"Tony's Cronies" is a term in British politics and media given to people who were viewed as being given positions of power because of their personal friendships with Prime Minister Tony Blair, during his premiership between 1997 and 2007. These included those granted life peerages and public positions based on their friendship with Blair rather than their individual merits. The phrase was created by the Conservative Party after the 1997 United Kingdom general election and was continually used in the media throughout Blair's premiership.
The term originated after the 1997 United Kingdom general election when the Conservative Party referred to people awarded positions of power by Tony Blair as "Tony's Cronies", as the Labour Party had won the election. These people were compared to medieval courtiers, viewed to have been appointed to positions of power because of their historical personal background with Blair. Lord Irvine, appointed Lord Chancellor, was Blair's first boss; whilst Anji Hunter, who had been at school with Blair, was made Blair's office manager. His childhood friend and former flatmate, Charlie Falconer, was appointed as a peer, sat on 14 Cabinet sub-committees and later joined the Cabinet.
House of Lords
During his first term of office, Blair created 203 life peers, whom the Conservatives referred to as "Tony's Cronies". In 1999, William Hague, the Leader of the Conservative Party and the Leader of the Opposition, referred in the House of Commons to the House of Lords Bill, as replacing the House of Lords with a "house of cronies." When the bill was passed, it removed the rights of hereditary peers to sit in the House of Lords; they were replaced by life peers and the House of Lords was called "a chamber of Tony's Cronies", as a large number of life peers had been appointed by Blair to replace the hereditary peers. However, while the bill was going through the Parliamentary stages, the Conservative hereditary peers voted through an amendment that an independent body, which became known as the House of Lords Appointments Commission, would be created to check all further nominations to the House of Lords. This was intended to prevent the Prime Minister from being able to create new life peers at will or on personal grounds. It also made the provision for "people's peers" to be created, independent of political influence, which was viewed in the media as a way to balance against "Tony's Cronies".
Despite the House of Lords Act removing a large number of Conservative Peers, the Conservatives still held a majority in that body, leading Blair to appoint additional peers; in 2004 alone he made 23 new appointments. This came after Conservative peers sometimes voted with crossbenchers and Liberal Democrat peers against Labour's proposed legislation. It was also due to poor attendance from the Labour Party's working peers. In 2005, Blair appointed 16 new life peers to the House of Lords, giving Labour their first ever majority in the House. These regular appointments of new peers on apparent favouritism was criticised by the Scottish National Party's chief whip, Pete Wishart, as a "typical Establishment fix".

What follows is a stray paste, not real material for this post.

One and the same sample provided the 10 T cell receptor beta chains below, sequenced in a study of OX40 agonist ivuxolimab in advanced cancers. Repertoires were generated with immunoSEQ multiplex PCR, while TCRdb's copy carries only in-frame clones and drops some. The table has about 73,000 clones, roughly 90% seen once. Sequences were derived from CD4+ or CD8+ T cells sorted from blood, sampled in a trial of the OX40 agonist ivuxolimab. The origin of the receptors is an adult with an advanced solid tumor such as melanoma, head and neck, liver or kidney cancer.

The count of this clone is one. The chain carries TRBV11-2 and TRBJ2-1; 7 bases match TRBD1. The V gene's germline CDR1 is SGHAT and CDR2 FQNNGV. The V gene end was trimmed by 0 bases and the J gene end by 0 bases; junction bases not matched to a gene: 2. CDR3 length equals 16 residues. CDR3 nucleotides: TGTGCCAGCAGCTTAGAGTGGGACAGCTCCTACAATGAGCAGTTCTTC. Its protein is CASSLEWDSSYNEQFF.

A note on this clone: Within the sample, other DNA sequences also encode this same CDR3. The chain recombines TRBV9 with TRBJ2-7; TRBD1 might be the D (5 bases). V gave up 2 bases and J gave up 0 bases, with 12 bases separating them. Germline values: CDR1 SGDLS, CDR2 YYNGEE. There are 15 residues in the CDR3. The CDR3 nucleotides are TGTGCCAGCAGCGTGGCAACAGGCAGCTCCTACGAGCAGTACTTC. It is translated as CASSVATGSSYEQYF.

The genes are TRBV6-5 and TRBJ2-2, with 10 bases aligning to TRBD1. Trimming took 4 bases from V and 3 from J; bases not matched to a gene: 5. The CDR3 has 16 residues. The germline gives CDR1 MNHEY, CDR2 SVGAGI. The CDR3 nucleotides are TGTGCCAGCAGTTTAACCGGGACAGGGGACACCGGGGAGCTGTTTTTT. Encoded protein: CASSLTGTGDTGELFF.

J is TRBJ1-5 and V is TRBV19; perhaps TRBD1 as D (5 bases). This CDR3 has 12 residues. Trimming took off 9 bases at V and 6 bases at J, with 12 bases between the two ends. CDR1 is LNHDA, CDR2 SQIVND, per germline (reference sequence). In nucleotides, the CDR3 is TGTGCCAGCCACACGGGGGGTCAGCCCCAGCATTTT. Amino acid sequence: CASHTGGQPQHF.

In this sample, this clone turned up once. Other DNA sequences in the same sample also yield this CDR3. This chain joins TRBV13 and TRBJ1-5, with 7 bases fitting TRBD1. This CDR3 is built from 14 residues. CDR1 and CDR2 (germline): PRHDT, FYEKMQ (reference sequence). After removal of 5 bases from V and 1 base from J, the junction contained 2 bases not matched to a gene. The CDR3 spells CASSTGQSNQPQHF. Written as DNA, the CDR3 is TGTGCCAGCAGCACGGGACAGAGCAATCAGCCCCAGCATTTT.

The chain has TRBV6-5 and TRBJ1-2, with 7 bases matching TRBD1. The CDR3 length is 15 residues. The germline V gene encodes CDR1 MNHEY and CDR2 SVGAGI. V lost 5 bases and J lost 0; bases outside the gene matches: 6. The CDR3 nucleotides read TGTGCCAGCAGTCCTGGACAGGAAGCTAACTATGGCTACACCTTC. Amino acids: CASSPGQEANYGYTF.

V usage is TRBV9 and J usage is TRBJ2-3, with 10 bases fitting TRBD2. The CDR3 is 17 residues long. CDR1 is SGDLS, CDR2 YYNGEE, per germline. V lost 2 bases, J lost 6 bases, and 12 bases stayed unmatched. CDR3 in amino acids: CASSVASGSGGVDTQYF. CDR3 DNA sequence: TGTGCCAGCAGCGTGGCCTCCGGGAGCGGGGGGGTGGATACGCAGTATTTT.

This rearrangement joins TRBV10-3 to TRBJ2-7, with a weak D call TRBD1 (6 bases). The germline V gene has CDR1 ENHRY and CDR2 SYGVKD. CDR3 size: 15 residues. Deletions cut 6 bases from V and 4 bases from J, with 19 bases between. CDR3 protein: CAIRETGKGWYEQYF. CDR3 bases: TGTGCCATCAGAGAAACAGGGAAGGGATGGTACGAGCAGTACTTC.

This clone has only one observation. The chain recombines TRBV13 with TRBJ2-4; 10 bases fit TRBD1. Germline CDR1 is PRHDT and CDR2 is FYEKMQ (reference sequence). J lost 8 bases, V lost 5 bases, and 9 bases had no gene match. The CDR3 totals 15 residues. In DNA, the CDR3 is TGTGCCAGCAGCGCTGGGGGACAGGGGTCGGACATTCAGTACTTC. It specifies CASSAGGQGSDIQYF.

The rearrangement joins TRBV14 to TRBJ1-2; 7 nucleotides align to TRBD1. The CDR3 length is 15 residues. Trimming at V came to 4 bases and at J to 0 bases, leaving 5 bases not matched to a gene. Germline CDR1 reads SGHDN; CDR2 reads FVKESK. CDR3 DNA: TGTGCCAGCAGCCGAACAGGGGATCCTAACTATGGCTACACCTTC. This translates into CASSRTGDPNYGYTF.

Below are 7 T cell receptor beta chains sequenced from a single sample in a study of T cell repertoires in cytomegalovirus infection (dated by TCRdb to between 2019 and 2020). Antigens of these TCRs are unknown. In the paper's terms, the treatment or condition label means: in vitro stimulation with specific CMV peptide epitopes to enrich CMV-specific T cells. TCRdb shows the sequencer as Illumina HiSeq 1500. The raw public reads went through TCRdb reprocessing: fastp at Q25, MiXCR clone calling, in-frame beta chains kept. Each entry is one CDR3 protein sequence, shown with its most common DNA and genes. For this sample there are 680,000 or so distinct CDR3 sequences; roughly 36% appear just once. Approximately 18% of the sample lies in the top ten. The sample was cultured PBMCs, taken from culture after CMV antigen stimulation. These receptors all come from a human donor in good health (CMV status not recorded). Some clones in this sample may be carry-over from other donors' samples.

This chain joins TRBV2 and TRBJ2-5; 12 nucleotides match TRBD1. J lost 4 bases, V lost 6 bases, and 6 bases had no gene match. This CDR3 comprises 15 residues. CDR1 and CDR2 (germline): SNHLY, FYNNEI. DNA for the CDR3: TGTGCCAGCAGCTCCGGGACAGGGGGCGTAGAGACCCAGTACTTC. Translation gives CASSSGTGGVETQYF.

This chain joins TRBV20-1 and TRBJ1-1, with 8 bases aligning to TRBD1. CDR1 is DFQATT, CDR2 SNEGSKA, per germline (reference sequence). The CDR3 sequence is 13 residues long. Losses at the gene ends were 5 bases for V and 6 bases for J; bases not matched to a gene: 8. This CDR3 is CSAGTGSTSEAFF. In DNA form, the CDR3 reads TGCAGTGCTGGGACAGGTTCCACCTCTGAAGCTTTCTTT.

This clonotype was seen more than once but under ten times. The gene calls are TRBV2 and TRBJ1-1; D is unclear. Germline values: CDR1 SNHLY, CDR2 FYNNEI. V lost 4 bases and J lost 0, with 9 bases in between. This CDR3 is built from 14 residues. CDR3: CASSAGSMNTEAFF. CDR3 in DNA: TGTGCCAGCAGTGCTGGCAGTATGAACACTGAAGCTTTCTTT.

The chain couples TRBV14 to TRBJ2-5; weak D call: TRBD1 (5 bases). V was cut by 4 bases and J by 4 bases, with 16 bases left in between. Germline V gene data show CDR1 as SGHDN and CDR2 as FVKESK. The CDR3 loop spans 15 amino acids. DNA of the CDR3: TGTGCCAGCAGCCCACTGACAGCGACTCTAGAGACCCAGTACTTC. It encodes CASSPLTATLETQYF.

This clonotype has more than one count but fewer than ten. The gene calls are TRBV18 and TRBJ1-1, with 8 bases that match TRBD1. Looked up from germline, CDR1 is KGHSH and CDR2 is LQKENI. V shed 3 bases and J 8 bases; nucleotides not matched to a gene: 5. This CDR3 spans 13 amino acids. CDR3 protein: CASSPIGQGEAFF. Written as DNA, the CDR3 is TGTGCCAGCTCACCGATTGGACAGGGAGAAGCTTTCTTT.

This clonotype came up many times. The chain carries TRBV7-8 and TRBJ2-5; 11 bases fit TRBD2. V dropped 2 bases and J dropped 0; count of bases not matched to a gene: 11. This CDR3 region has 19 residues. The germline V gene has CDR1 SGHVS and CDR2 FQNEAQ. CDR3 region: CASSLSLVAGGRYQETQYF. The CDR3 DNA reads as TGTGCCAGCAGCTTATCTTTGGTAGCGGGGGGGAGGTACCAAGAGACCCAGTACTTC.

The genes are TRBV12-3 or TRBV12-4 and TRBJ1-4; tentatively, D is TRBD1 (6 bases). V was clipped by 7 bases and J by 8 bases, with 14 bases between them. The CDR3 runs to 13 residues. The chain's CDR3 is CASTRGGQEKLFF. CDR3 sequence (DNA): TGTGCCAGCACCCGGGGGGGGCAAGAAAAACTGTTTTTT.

The accusations of cronyism also extended to a number of public appointments Blair made. In 2001, the public administration select committee held an inquiry into the claims that the government rewarded "Tony's Cronies". In 2002, there were also accusations of cronyism from the Conservatives and the Mayor of London, Ken Livingstone, when Labour gave Lord Hollick, a friend of Blair, the chairmanship of the South Bank Arts Complex as a personal gift. Labour rejected this claim, saying that the appointment was not covered by the public appointments guidelines. The accusation of "Tony's Cronies" also extended to the European Union when Blair appointed Peter Mandelson as the UK's European Union Commissioner. This move was criticised by members of the Labour party, with Labour MP, Ian Davidson, saying that it was "... seen as arrogance by New Labour, bringing in a crony of the Prime Minister who is deeply unpopular in the Labour Party."
Raising the spectre of "Tony's Cronies" became a standard method of attacking Blair. This could be seen in the Cash for Honours scandal, when honours were believed to have been awarded to people in exchange for donations to the Labour Party. It was later discovered that Blair had given an honour to two-thirds of people who had donated over £50,000 to the Labour Party; donors who had given over £1,000,000 were either awarded with a life peerage or a knighthood.
In 2007, Blair resigned and Gordon Brown took over the position of Prime Minister. Brown started to remove most of those who were seen as "Tony's Cronies" from the Cabinet, ending accusations of cronyism. However, there were reports of Labour MPs trying to gain favour with Brown after he appointed his former press secretary, Ian Austin, as his Parliamentary Private Secretary.
After Blair left office, people whom he had appointed to positions of power were still referred to as "Tony's Cronies" in the media. People who had been given positions by Brown after he had become Prime Minister were referred to as "Brown-nosers". In 2010, when the Conservatives formed a new government in coalition with the Liberal Democrats after the 2010 general election, the new Prime Minister David Cameron faced similar accusations to Blair when he was perceived as rewarding with life peerages those who had assisted him. These people were referred to as "Dave's Faves", an intended allusion to "Tony's Cronies".
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